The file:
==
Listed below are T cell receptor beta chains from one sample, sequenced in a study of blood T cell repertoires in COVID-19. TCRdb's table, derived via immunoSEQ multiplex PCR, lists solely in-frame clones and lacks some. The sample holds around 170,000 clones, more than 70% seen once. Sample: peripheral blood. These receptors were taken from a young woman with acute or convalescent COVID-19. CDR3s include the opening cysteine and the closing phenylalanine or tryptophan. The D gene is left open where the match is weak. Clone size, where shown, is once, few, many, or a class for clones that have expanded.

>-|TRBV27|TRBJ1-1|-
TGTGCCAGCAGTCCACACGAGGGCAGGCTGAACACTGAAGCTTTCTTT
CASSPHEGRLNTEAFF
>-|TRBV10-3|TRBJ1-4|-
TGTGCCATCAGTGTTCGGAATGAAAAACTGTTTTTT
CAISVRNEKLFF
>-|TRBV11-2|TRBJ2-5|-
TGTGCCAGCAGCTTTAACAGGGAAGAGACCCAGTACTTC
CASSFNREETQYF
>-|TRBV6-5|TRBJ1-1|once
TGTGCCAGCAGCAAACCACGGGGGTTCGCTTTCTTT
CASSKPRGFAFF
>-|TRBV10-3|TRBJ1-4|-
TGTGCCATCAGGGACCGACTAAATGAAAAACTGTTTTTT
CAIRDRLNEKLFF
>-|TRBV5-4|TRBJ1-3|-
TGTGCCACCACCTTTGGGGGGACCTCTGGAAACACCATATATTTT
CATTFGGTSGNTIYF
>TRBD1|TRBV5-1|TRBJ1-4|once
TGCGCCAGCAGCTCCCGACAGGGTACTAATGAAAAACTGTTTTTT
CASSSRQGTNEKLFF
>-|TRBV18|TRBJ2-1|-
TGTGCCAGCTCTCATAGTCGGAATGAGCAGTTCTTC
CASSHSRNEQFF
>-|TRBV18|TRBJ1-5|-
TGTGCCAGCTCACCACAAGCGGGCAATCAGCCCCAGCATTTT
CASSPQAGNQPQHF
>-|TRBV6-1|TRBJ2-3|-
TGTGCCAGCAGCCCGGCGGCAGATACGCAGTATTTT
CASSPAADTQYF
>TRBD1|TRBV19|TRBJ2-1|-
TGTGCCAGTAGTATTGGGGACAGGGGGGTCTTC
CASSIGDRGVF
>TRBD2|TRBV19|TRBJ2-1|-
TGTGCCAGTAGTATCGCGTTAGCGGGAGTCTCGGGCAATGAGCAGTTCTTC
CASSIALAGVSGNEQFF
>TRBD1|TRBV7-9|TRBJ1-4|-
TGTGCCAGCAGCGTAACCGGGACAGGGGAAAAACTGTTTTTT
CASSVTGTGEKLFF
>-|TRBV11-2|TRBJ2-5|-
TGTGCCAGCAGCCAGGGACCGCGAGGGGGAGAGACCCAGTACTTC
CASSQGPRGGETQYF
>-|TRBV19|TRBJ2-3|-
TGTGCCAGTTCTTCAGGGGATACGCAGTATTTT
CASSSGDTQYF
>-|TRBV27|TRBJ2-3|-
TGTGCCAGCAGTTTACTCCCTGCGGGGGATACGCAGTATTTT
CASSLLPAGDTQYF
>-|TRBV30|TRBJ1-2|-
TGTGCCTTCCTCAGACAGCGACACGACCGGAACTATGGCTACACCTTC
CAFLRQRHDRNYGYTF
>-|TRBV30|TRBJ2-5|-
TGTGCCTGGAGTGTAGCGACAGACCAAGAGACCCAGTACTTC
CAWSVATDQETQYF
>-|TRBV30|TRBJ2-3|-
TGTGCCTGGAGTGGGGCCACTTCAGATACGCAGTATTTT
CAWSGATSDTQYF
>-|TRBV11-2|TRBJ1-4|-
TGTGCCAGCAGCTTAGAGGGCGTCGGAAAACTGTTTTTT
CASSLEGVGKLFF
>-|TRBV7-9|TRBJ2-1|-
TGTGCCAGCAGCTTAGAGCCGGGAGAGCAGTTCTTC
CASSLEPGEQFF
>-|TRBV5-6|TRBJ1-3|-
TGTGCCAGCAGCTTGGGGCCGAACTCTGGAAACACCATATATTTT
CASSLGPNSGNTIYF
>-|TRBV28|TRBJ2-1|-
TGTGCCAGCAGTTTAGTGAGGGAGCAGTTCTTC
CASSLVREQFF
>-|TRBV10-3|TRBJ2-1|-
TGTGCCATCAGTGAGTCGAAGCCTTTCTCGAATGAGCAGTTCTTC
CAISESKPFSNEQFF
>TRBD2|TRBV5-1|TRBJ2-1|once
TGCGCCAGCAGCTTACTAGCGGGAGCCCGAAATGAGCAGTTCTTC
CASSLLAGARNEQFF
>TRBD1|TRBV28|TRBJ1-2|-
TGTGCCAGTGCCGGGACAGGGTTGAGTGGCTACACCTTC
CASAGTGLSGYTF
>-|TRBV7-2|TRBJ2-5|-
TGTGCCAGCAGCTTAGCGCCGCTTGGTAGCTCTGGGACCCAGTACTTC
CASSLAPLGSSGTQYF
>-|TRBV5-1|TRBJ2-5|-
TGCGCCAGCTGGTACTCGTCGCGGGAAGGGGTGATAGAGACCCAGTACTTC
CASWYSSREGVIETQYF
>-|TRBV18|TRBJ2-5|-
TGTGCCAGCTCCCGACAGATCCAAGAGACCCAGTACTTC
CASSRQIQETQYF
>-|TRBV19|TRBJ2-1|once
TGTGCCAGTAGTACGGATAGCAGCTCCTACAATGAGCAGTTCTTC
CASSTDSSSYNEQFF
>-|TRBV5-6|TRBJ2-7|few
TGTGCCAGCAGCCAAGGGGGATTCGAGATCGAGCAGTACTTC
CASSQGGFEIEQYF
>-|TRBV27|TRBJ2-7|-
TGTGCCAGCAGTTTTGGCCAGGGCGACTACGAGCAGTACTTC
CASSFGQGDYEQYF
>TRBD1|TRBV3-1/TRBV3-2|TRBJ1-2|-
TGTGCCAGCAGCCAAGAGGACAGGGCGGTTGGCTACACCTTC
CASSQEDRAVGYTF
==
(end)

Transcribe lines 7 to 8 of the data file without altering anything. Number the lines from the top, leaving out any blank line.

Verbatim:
CAISVRNEKLFF
>-|TRBV11-2|TRBJ2-5|-